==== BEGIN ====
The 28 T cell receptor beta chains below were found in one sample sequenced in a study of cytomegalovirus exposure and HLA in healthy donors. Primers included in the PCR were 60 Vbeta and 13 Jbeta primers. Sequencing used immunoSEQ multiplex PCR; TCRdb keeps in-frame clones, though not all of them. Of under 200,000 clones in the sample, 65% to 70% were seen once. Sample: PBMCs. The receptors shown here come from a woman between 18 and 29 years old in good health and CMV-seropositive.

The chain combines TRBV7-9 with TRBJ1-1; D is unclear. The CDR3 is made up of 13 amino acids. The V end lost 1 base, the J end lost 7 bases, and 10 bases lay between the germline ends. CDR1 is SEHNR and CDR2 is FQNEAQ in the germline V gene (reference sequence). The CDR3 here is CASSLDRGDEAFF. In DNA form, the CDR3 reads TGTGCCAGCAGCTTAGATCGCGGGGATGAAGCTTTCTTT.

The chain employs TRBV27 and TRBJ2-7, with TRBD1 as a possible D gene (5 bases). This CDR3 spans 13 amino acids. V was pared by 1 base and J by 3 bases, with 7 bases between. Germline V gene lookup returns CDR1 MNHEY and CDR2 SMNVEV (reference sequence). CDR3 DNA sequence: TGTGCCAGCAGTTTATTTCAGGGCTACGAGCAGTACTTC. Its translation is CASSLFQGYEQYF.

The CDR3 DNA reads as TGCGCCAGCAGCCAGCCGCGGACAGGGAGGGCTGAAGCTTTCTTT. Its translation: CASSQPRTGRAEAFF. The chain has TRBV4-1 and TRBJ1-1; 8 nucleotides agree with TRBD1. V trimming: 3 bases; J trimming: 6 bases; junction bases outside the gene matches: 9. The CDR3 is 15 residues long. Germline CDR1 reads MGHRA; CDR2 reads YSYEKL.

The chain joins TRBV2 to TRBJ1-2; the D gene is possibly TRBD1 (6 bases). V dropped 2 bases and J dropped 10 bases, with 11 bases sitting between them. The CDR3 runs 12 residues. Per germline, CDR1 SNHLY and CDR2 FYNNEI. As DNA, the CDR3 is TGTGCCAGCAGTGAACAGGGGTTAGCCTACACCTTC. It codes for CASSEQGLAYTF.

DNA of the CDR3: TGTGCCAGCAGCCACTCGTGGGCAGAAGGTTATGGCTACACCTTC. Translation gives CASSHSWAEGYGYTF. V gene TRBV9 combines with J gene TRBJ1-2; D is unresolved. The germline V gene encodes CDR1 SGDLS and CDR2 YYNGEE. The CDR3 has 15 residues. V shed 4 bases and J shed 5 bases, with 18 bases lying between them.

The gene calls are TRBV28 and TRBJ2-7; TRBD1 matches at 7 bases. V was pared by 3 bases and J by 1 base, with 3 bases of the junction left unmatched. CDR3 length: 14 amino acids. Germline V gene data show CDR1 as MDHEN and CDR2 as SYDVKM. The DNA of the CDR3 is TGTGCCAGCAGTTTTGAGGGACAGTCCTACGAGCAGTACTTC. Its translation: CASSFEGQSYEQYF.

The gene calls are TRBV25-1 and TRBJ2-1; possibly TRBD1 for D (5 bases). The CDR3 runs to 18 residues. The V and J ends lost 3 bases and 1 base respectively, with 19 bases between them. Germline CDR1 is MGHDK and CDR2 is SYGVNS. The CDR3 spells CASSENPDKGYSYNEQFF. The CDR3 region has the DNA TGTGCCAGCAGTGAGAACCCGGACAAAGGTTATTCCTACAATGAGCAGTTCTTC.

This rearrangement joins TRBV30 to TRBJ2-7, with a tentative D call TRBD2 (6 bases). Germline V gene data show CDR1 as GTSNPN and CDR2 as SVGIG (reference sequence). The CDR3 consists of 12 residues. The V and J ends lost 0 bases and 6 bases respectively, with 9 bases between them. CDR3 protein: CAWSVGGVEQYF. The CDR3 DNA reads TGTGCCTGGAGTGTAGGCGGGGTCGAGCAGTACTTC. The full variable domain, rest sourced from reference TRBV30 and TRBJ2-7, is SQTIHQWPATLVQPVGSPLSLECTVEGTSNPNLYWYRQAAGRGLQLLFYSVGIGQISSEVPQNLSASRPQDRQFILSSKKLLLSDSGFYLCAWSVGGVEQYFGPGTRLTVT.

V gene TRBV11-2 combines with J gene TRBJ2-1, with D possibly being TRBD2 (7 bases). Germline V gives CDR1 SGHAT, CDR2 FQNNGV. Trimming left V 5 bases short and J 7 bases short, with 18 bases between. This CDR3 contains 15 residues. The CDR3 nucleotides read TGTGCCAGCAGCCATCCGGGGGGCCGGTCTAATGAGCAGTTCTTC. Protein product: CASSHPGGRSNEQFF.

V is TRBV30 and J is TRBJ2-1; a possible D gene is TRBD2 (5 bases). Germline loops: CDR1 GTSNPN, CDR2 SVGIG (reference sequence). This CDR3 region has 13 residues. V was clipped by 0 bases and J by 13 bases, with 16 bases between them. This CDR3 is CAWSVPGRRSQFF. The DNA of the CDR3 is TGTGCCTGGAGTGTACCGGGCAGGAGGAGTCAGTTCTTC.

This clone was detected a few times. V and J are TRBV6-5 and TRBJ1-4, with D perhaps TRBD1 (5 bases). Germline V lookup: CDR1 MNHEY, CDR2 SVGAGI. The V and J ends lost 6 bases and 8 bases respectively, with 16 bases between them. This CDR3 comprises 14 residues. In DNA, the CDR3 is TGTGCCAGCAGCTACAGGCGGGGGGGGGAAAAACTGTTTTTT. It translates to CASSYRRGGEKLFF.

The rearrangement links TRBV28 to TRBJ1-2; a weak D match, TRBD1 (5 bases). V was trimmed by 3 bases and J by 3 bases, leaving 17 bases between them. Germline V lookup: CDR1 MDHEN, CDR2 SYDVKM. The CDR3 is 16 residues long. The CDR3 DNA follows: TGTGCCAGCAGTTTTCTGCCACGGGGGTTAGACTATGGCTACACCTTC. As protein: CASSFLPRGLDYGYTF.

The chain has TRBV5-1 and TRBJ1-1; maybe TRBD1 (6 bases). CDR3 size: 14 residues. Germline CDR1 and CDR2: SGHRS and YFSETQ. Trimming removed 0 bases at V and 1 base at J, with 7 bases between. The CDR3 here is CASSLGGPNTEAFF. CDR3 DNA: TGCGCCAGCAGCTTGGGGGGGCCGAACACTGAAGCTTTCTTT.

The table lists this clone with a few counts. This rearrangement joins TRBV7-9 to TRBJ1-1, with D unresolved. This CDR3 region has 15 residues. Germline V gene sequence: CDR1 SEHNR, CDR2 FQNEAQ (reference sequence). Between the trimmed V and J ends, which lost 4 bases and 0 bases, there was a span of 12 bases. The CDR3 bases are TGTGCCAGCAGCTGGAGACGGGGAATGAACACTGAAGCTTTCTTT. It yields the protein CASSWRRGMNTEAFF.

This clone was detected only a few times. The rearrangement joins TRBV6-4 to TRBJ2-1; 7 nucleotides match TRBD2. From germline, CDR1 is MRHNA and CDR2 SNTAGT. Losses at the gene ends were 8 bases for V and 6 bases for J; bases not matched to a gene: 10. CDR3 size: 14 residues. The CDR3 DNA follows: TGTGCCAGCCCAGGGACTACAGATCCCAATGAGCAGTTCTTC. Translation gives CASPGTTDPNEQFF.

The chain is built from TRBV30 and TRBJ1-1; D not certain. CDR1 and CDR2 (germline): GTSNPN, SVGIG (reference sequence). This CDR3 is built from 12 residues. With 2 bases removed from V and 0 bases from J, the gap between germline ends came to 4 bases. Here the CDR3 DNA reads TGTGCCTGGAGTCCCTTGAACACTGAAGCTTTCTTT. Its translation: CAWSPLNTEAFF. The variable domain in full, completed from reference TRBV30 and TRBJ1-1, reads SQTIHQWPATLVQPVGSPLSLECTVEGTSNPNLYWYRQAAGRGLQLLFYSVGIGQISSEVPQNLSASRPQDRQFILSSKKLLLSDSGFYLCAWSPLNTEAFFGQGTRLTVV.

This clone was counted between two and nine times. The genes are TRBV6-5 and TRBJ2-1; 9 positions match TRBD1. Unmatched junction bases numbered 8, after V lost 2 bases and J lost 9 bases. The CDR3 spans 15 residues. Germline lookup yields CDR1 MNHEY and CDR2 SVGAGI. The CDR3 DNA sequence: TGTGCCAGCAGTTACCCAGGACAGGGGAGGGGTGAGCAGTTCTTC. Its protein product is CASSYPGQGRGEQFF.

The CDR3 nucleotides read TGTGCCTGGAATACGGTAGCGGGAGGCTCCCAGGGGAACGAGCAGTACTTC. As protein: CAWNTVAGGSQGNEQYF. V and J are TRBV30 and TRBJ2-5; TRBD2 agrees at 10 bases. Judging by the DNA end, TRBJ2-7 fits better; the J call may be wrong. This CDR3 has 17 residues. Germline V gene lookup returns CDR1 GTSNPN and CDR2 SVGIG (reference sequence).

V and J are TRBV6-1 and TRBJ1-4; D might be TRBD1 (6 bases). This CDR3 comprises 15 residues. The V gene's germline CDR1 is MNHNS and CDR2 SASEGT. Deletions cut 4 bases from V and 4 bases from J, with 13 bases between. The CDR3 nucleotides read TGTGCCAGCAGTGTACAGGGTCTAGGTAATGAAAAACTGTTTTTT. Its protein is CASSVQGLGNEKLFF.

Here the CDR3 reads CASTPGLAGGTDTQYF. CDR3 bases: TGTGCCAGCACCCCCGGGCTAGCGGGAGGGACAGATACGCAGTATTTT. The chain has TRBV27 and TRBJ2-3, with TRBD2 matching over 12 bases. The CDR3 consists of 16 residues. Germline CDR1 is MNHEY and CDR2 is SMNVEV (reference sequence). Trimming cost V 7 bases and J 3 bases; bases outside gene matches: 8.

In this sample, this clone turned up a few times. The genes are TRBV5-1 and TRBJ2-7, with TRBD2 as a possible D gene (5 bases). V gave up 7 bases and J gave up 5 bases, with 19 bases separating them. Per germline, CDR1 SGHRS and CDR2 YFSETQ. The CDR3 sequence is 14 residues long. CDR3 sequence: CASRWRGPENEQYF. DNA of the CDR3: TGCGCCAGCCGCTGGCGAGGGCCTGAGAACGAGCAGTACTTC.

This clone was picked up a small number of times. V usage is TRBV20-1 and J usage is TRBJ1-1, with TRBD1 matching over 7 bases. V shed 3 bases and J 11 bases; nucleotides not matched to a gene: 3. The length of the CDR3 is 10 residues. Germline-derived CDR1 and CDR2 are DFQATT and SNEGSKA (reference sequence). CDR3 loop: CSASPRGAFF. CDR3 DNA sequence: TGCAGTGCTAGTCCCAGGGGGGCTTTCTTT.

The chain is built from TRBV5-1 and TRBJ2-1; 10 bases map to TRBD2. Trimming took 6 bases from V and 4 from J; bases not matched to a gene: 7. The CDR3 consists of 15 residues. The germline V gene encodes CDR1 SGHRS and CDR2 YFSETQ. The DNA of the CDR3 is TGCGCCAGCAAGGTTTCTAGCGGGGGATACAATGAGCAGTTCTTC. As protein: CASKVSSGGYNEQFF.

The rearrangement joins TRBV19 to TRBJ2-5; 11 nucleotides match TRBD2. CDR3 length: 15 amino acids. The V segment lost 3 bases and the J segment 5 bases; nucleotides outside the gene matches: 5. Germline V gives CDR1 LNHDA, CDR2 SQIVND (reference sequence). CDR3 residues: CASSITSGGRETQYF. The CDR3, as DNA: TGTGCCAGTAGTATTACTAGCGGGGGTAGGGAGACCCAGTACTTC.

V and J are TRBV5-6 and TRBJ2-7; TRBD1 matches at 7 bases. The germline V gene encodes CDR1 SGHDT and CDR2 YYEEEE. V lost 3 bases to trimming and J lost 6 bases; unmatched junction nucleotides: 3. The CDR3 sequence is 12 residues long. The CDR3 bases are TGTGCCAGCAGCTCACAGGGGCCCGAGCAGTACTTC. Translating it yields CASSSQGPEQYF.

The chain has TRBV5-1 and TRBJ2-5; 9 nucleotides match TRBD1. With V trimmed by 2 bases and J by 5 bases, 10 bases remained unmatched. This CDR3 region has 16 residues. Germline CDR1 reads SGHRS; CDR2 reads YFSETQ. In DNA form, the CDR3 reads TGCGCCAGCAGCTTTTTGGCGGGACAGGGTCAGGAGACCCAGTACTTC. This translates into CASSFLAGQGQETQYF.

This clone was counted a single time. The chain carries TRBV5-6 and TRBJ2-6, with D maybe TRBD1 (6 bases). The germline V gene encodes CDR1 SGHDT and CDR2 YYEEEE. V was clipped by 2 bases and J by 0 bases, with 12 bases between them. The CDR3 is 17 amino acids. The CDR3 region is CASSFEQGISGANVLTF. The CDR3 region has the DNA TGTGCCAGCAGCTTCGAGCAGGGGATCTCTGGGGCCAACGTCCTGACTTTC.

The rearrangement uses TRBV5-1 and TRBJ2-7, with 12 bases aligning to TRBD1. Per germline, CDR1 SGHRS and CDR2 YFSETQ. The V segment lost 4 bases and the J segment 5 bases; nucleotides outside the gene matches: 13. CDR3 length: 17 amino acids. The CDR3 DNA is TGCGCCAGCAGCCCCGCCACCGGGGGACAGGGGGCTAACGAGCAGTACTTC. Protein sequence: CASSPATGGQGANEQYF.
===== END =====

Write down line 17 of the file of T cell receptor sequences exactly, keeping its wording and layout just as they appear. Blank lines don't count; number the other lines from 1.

The chain is built from TRBV30 and TRBJ1-1; D not certain. CDR1 and CDR2 (germline): GTSNPN, SVGIG (reference sequence). This CDR3 is built from 12 residues. With 2 bases removed from V and 0 bases from J, the gap between germline ends came to 4 bases. Here the CDR3 DNA reads TGTGCCTGGAGTCCCTTGAACACTGAAGCTTTCTTT. Its translation: CAWSPLNTEAFF. The variable domain in full, completed from reference TRBV30 and TRBJ1-1, reads SQTIHQWPATLVQPVGSPLSLECTVEGTSNPNLYWYRQAAGRGLQLLFYSVGIGQISSEVPQNLSASRPQDRQFILSSKKLLLSDSGFYLCAWSPLNTEAFFGQGTRLTVV.